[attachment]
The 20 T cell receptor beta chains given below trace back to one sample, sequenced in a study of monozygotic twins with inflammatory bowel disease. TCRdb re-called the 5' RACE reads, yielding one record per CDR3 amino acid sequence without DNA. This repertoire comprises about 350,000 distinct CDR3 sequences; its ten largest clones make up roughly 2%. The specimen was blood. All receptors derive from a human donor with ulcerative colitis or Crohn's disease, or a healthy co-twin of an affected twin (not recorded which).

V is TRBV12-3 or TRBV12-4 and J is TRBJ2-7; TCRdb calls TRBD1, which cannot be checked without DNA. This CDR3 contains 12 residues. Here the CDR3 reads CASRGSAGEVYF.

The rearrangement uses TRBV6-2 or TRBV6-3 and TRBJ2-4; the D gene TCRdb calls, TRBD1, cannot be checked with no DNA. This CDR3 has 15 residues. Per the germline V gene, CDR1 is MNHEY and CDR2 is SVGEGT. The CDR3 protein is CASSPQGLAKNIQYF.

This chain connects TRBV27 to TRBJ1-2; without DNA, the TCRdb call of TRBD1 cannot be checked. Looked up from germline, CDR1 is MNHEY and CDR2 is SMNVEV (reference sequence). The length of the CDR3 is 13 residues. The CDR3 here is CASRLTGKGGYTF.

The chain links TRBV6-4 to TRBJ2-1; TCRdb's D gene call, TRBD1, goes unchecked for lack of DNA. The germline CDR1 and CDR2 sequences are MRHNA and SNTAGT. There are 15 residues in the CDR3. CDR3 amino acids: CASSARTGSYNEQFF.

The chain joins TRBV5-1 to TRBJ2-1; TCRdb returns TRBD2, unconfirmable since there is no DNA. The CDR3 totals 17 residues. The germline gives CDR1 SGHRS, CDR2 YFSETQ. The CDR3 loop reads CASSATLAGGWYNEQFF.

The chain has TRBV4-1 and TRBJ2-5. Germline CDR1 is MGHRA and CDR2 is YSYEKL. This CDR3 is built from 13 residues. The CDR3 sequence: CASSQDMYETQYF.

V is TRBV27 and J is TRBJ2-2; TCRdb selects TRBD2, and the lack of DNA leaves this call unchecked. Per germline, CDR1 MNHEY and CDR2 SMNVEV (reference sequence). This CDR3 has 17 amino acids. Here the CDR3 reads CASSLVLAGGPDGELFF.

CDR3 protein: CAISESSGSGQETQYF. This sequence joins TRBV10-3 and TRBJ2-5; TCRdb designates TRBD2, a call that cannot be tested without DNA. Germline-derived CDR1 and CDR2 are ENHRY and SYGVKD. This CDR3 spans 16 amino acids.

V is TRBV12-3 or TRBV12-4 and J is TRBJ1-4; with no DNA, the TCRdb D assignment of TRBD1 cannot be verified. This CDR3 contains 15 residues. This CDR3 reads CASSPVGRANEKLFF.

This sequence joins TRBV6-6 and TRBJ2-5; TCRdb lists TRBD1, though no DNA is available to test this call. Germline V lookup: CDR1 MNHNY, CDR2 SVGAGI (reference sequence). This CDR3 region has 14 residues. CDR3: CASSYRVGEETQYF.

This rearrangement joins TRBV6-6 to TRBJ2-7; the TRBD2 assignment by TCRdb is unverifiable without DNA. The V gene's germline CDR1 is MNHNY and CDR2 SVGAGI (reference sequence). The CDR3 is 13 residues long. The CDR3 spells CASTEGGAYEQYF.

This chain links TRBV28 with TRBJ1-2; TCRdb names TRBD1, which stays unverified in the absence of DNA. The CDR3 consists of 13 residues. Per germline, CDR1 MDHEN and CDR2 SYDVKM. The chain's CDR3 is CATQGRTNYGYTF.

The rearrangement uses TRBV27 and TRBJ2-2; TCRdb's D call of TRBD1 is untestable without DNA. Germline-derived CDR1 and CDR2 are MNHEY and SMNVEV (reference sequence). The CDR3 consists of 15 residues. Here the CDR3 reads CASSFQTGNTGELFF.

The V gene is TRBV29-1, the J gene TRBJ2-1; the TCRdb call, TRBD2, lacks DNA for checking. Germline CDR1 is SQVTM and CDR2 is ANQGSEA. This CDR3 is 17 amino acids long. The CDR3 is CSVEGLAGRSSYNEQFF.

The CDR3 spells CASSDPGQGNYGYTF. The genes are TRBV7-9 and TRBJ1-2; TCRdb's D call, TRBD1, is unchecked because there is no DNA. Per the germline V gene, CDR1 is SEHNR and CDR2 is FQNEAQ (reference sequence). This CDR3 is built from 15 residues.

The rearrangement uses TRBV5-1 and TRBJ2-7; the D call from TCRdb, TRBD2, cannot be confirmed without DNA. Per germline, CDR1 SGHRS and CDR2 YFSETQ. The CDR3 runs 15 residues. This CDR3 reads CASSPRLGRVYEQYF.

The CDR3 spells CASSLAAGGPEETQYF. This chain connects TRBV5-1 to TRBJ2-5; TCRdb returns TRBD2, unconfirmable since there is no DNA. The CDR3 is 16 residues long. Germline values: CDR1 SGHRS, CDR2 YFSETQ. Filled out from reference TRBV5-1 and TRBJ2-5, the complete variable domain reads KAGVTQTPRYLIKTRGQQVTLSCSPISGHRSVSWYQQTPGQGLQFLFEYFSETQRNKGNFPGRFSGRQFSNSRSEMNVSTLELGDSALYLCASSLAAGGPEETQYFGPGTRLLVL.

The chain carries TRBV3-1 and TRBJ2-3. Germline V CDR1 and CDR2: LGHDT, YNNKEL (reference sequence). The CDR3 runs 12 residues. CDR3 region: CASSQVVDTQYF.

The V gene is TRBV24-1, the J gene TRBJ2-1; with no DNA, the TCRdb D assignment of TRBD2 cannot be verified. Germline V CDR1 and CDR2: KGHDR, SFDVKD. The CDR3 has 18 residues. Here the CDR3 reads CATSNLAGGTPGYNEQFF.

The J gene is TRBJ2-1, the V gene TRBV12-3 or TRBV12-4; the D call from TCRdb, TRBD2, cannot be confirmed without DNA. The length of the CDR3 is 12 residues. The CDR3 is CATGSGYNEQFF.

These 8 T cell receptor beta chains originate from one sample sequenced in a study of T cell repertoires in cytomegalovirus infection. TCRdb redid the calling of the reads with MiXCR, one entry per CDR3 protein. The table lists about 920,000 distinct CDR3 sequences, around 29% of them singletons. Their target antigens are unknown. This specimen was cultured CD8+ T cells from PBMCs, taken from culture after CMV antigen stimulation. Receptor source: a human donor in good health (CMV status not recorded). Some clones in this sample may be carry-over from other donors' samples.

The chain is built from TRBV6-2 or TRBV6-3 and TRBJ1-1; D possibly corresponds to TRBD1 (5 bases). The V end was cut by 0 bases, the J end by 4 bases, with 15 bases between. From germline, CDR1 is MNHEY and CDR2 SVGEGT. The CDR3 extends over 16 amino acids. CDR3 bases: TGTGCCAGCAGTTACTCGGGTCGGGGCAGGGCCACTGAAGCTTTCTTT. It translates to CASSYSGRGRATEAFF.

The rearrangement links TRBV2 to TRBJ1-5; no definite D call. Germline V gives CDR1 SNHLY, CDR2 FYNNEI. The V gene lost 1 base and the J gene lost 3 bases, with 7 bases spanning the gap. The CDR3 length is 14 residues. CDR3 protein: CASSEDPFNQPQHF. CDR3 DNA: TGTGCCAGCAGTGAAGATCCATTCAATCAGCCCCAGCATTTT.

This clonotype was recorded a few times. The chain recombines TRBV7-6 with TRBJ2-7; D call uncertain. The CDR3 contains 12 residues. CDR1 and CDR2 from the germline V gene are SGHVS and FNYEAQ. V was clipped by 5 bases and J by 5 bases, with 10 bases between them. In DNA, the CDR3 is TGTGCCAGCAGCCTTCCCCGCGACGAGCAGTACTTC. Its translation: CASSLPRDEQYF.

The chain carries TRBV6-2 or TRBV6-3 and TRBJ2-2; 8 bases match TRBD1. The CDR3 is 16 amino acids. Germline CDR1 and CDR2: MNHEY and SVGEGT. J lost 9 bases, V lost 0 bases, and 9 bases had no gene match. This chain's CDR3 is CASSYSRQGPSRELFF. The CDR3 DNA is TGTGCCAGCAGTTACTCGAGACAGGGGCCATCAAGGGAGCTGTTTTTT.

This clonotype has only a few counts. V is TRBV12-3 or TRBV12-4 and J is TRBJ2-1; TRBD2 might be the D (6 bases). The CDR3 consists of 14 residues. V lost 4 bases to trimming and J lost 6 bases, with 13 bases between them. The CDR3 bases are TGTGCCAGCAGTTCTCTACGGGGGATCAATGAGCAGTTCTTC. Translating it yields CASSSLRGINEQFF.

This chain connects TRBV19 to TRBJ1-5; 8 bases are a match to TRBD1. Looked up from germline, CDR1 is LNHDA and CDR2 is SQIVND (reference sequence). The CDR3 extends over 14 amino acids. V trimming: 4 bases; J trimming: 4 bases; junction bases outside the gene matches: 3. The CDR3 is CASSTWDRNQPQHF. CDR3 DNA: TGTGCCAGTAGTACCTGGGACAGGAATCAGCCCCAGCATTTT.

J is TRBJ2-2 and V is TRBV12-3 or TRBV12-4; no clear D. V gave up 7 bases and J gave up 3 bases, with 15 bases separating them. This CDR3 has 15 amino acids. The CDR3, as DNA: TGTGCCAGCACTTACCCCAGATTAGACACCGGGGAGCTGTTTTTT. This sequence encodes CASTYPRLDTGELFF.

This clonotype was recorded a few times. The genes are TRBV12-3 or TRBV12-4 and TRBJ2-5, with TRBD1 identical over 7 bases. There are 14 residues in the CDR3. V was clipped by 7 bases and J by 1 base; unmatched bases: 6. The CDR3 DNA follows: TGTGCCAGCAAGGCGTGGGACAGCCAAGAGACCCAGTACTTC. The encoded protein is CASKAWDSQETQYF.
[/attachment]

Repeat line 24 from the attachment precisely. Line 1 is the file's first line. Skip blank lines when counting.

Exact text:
The rearrangement links TRBV2 to TRBJ1-5; no definite D call. Germline V gives CDR1 SNHLY, CDR2 FYNNEI. The V gene lost 1 base and the J gene lost 3 bases, with 7 bases spanning the gap. The CDR3 length is 14 residues. CDR3 protein: CASSEDPFNQPQHF. CDR3 DNA: TGTGCCAGCAGTGAAGATCCATTCAATCAGCCCCAGCATTTT.